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Posted by Raine Hutchens on Jun 22, 2012

When Did Gaming Become A Coin Grab?

I’ve been looking through some articles lately and checking up on the news and some of the things I’m seeing are bringing up a discussion I’ve wanted to talk about for a while now. With new games releasing and sporting tons of DLC just months after they’re launch, special characters being released as DLC, and more games than ever launching with less and less original content, I wanted to ask: since when did gaming become less of a source of enjoyment and more of a hole in the wallet?

I understand that companies out here need to make money. The more that the economy takes a hit, the higher costs go up. But what gets me is when companies release a game, knowing that it’s not complete, just to throw in some DLC a week or month later that will technically “add” to what the game originally had. For instance, extra missions can release in a DLC pack that aren’t anything off to the side, but add on to the original game’s main campaign. See what I’m saying?

There was a huge debate over day-one DLC for games, and I don’t think it’s finally settled down. While I don’t mind day-one DLC so much, there are boundaries. Is it DLC that comes packaged with the game? Does it add anything extra to the game, or add on to the game’s main plot and storyline? Will I have to pay more for it, being day-one? All these factor into how the community accepts – or rejects – a game at launch.

More and more it seems like companies release games that aren’t complete, and make gamers pay more to get the content to make the game play as it should have when it released. It makes me wonder if developers are doing this on purpose, or if they’re legitimately trying to offer more to the game. When it comes to DLC there’s good content and bad content. I touched on it a bit, but let’s take a closer look.

Examples of good pieces of DLC:

  • Skyrim’s Dawnguard
  • Gears of War 3’s RAMM’s Shadow
  • Borderlands’ Mad Moxxi’s Underdome

Each of these pieces of DLC add fresh, new content to a game that is generally all-encompassing once you purchase it. Each piece of content offers new features, and a brand new story to experience. A way to look at these pieces is that they’re optional. Players don’t need them to finish out storylines in their existing games.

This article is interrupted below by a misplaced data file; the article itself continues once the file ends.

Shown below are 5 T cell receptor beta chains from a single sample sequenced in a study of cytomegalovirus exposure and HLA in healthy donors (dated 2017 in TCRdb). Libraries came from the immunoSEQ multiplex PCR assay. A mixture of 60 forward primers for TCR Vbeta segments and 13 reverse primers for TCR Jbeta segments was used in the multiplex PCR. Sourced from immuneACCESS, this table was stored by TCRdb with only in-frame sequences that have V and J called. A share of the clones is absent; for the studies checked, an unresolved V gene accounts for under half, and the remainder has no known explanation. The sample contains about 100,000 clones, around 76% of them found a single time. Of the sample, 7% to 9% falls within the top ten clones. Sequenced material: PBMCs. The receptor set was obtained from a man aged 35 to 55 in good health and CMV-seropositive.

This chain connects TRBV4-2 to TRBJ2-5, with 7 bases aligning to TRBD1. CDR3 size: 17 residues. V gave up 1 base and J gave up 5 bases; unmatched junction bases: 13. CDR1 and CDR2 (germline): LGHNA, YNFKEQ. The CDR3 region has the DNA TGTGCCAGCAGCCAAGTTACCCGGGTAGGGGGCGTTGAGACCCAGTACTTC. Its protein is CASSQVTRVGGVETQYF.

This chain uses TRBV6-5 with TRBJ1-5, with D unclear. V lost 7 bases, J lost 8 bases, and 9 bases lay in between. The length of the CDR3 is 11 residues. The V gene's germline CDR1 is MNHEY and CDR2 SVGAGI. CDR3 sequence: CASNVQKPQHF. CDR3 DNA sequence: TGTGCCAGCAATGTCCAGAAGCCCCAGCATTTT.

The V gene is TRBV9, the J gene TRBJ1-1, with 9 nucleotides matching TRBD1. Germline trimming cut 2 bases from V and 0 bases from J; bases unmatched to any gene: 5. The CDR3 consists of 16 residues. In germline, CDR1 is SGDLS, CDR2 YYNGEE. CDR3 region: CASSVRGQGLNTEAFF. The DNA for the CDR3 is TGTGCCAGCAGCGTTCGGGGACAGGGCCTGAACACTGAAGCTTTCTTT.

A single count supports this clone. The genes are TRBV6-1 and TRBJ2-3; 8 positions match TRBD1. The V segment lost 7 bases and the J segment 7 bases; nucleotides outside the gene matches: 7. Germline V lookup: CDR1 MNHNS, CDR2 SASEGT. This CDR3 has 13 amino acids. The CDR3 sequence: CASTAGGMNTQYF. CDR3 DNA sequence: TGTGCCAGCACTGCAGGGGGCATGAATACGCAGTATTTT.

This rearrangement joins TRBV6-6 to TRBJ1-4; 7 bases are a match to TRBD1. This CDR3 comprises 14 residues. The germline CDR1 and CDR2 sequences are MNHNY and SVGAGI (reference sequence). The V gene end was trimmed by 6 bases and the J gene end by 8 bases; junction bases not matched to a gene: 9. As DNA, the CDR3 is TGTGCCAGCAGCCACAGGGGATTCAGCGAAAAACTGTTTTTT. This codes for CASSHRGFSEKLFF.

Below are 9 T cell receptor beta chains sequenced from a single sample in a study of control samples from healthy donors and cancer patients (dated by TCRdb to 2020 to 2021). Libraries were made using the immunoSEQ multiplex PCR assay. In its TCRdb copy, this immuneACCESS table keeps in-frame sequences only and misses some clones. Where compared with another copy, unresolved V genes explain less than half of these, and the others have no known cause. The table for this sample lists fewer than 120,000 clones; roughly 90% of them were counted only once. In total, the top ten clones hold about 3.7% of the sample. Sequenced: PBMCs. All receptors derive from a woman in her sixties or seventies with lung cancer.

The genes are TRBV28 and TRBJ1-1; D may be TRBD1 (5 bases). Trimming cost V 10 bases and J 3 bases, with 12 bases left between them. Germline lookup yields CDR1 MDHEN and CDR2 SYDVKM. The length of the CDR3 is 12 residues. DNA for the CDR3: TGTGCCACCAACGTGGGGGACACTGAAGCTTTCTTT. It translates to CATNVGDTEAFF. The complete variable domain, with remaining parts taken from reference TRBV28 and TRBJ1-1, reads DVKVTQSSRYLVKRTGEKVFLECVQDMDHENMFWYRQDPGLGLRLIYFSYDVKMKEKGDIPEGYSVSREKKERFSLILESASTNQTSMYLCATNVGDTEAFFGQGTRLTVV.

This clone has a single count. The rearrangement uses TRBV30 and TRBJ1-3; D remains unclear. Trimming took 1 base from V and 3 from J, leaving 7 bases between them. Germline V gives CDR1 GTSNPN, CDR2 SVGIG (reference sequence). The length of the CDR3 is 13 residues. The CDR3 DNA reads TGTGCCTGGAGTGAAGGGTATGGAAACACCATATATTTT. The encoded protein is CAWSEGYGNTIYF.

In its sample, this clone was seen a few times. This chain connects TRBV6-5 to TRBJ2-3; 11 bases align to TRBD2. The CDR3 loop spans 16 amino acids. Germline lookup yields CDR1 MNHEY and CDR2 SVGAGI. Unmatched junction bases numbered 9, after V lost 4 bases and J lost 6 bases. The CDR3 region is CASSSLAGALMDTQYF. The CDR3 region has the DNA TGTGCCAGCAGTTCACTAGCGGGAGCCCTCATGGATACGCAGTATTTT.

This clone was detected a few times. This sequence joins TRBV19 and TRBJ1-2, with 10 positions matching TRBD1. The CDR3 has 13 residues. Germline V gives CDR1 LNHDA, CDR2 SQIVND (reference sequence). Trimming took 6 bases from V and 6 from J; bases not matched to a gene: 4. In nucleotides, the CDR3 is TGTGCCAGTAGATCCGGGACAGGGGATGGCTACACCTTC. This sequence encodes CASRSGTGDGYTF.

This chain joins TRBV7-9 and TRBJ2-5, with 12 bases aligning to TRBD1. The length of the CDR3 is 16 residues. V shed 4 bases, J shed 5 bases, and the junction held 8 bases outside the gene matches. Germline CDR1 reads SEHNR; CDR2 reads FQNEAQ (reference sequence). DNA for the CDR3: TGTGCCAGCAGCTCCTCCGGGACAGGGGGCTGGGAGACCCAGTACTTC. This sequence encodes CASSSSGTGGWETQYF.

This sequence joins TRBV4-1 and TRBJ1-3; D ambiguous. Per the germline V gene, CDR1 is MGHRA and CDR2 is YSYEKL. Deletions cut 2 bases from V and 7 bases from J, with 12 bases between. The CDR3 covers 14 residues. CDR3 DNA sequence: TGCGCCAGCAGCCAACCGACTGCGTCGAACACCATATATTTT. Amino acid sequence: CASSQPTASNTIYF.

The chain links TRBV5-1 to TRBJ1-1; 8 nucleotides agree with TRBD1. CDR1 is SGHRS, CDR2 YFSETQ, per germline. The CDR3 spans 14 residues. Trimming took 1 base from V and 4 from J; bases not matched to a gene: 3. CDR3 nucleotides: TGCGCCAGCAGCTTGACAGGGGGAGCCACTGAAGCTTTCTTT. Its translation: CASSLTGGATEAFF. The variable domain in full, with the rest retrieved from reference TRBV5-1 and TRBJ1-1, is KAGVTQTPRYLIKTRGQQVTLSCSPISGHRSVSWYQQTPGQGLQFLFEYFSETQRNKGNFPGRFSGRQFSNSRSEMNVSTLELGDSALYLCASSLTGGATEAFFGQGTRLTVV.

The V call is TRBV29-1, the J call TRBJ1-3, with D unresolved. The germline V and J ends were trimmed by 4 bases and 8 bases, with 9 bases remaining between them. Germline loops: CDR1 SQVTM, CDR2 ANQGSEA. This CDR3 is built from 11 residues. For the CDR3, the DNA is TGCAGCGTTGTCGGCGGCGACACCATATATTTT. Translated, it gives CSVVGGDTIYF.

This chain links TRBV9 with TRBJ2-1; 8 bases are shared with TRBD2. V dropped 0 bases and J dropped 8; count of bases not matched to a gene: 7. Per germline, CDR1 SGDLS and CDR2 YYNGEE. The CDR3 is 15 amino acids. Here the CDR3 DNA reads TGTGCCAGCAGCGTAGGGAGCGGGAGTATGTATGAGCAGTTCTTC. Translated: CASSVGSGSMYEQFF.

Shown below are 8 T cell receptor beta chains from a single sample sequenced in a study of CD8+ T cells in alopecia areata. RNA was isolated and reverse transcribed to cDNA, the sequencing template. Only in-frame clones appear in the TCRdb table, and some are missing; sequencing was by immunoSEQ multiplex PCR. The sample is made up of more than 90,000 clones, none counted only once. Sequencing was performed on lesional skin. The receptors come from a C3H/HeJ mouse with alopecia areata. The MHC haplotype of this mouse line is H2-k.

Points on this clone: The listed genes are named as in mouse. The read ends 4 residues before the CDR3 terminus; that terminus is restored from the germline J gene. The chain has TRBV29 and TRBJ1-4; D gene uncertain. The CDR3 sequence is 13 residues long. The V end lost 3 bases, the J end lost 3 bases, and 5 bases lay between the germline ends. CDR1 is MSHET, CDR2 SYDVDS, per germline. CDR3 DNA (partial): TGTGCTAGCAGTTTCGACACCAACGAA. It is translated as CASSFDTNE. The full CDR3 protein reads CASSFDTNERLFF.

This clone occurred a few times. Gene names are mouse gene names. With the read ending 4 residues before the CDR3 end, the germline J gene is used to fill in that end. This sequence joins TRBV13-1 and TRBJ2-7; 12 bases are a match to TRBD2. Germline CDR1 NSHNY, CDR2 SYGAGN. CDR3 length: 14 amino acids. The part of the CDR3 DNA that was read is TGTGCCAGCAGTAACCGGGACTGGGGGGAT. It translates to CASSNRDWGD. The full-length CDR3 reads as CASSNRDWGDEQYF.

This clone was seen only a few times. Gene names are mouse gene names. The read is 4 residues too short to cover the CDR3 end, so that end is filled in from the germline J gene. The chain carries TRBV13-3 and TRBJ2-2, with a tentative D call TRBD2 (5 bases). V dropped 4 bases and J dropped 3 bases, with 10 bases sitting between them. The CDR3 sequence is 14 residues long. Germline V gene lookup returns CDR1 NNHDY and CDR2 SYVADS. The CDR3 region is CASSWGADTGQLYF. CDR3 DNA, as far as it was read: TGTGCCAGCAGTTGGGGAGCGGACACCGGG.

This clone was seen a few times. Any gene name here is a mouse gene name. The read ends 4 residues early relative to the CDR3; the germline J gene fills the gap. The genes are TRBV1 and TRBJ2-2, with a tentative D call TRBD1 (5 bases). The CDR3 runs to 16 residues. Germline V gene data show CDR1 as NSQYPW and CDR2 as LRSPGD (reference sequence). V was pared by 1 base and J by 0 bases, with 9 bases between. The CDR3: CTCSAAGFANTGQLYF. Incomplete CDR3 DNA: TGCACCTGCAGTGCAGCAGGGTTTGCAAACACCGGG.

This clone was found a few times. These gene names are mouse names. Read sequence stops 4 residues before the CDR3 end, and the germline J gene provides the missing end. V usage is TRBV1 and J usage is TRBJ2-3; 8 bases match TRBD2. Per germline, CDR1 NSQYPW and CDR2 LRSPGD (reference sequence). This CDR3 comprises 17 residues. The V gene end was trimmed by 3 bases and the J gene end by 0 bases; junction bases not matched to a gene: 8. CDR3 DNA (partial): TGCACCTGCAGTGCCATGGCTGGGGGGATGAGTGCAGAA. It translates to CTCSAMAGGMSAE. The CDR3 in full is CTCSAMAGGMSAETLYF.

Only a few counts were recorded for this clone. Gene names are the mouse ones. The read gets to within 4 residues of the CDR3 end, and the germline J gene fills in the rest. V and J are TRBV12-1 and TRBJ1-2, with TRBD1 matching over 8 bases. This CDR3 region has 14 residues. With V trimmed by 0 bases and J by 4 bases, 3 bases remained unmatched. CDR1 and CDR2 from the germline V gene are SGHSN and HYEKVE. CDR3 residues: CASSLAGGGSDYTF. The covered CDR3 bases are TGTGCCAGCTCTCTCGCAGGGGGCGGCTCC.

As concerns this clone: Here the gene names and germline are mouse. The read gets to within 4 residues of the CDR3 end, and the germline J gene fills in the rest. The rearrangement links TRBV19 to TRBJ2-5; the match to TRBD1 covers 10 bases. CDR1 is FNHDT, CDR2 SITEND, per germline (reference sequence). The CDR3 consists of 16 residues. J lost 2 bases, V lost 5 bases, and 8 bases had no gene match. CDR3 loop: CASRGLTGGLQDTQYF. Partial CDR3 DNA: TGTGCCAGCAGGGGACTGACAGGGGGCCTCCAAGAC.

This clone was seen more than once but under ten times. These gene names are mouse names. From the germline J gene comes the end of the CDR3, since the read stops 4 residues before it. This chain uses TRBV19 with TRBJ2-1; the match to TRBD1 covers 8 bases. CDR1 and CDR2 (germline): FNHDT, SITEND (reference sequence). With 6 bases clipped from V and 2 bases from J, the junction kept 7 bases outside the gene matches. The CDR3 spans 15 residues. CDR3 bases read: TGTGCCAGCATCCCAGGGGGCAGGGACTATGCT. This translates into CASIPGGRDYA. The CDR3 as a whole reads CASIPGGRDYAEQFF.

Now let’s look at some bad pieces of DLC:

  • Dragon Age’s Warden’s Keep
  • Oblivion’s ‘Horse Armor’
  • Marvel vs Capcom 3’s Jill and Shuma Gorath

These are examples of DLC that doesn’t sit right for one reason or another. With the Marvel vs Capcom 3 and Dragon Age DLC, they were both pieces that felt like they were ripped from the actual game. Some players even add that the Lair of the Shadow Broker DLC for Mass Effect felt the same way. These pieces of content all make you feel like they should have been included as part of the main game. Extra characters for a fighting game? Come on, why weren’t they added to the game’s roster in the first place? On top of this, the Jill and Shuma Gorath characters have been the only two available for download since Marvel vs Capcom 3 released. Was Capcom’s plan to intentionally siphon more money from players from the get-go?

Take a look at this picture I stumbled on via Reddit:

See where I’m headed with this?

I’m not saying all DLC is bad. I’m also not saying that all game companies who introduce DLC are bad. I’m just asking the question, when did developers stop caring about the players and more about their pockets? I’ll take a developer that releases one game every three years that ensures it’s a full game that has everything players ask for over a company that releases one game each year with tons of DLC in between releases. It makes us feel like we’re being duped into paying out much more for pieces of a game that should have been included in the first place.

Games already cost enough as it is. Players and fans commit to supporting a franchise year after year, and it’s getting to the point where some of us are walking away due to penny-pinching mechanics. If you’re planning to release a game with DLC, take a lesson from the developers who do it right. Make the content worth paying for. Don’t skimp on us just to make more change. When will these companies understand?

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